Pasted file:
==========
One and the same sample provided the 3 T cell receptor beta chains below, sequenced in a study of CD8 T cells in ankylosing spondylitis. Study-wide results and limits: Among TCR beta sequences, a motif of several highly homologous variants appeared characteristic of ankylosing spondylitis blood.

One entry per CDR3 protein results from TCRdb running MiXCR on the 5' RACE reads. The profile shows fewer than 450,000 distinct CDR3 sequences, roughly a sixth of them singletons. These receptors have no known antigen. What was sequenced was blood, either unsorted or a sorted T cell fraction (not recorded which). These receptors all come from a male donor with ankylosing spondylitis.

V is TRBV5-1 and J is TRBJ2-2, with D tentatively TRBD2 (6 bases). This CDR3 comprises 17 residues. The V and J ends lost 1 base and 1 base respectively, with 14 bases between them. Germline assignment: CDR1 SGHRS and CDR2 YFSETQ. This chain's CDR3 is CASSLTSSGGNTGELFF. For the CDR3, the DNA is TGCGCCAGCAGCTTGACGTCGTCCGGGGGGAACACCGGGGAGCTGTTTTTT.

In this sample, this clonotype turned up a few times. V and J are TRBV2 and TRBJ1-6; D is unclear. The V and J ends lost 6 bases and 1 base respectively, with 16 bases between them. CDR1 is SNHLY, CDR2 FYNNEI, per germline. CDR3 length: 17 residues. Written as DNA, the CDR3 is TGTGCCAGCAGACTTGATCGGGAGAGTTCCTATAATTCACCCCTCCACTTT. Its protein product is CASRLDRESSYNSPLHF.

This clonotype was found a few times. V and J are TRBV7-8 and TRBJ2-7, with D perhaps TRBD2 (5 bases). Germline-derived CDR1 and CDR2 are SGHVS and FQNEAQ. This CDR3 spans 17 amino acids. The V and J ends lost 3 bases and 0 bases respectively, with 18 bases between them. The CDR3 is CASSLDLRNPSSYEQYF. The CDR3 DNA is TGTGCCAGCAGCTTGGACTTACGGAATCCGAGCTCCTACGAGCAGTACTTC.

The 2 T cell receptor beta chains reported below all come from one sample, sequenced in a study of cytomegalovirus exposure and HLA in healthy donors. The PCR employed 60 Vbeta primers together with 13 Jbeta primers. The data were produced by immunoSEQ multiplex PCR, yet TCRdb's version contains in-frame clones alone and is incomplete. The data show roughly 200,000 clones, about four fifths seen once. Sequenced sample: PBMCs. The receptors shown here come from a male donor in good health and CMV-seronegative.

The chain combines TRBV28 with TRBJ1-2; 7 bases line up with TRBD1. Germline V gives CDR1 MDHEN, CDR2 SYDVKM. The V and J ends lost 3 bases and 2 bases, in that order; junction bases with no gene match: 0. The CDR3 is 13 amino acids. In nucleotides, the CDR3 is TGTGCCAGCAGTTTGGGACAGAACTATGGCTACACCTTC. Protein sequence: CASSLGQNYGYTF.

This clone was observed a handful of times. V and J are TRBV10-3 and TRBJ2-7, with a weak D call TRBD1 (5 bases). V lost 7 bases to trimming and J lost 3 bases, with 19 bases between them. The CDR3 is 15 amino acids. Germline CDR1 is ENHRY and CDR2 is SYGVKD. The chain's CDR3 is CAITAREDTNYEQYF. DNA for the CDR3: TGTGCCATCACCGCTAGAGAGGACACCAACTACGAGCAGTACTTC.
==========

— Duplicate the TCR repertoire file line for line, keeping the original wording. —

One and the same sample provided the 3 T cell receptor beta chains below, sequenced in a study of CD8 T cells in ankylosing spondylitis. Study-wide results and limits: Among TCR beta sequences, a motif of several highly homologous variants appeared characteristic of ankylosing spondylitis blood.

One entry per CDR3 protein results from TCRdb running MiXCR on the 5' RACE reads. The profile shows fewer than 450,000 distinct CDR3 sequences, roughly a sixth of them singletons. These receptors have no known antigen. What was sequenced was blood, either unsorted or a sorted T cell fraction (not recorded which). These receptors all come from a male donor with ankylosing spondylitis.

V is TRBV5-1 and J is TRBJ2-2, with D tentatively TRBD2 (6 bases). This CDR3 comprises 17 residues. The V and J ends lost 1 base and 1 base respectively, with 14 bases between them. Germline assignment: CDR1 SGHRS and CDR2 YFSETQ. This chain's CDR3 is CASSLTSSGGNTGELFF. For the CDR3, the DNA is TGCGCCAGCAGCTTGACGTCGTCCGGGGGGAACACCGGGGAGCTGTTTTTT.

In this sample, this clonotype turned up a few times. V and J are TRBV2 and TRBJ1-6; D is unclear. The V and J ends lost 6 bases and 1 base respectively, with 16 bases between them. CDR1 is SNHLY, CDR2 FYNNEI, per germline. CDR3 length: 17 residues. Written as DNA, the CDR3 is TGTGCCAGCAGACTTGATCGGGAGAGTTCCTATAATTCACCCCTCCACTTT. Its protein product is CASRLDRESSYNSPLHF.

This clonotype was found a few times. V and J are TRBV7-8 and TRBJ2-7, with D perhaps TRBD2 (5 bases). Germline-derived CDR1 and CDR2 are SGHVS and FQNEAQ. This CDR3 spans 17 amino acids. The V and J ends lost 3 bases and 0 bases respectively, with 18 bases between them. The CDR3 is CASSLDLRNPSSYEQYF. The CDR3 DNA is TGTGCCAGCAGCTTGGACTTACGGAATCCGAGCTCCTACGAGCAGTACTTC.

The 2 T cell receptor beta chains reported below all come from one sample, sequenced in a study of cytomegalovirus exposure and HLA in healthy donors. The PCR employed 60 Vbeta primers together with 13 Jbeta primers. The data were produced by immunoSEQ multiplex PCR, yet TCRdb's version contains in-frame clones alone and is incomplete. The data show roughly 200,000 clones, about four fifths seen once. Sequenced sample: PBMCs. The receptors shown here come from a male donor in good health and CMV-seronegative.

The chain combines TRBV28 with TRBJ1-2; 7 bases line up with TRBD1. Germline V gives CDR1 MDHEN, CDR2 SYDVKM. The V and J ends lost 3 bases and 2 bases, in that order; junction bases with no gene match: 0. The CDR3 is 13 amino acids. In nucleotides, the CDR3 is TGTGCCAGCAGTTTGGGACAGAACTATGGCTACACCTTC. Protein sequence: CASSLGQNYGYTF.

This clone was observed a handful of times. V and J are TRBV10-3 and TRBJ2-7, with a weak D call TRBD1 (5 bases). V lost 7 bases to trimming and J lost 3 bases, with 19 bases between them. The CDR3 is 15 amino acids. Germline CDR1 is ENHRY and CDR2 is SYGVKD. The chain's CDR3 is CAITAREDTNYEQYF. DNA for the CDR3: TGTGCCATCACCGCTAGAGAGGACACCAACTACGAGCAGTACTTC.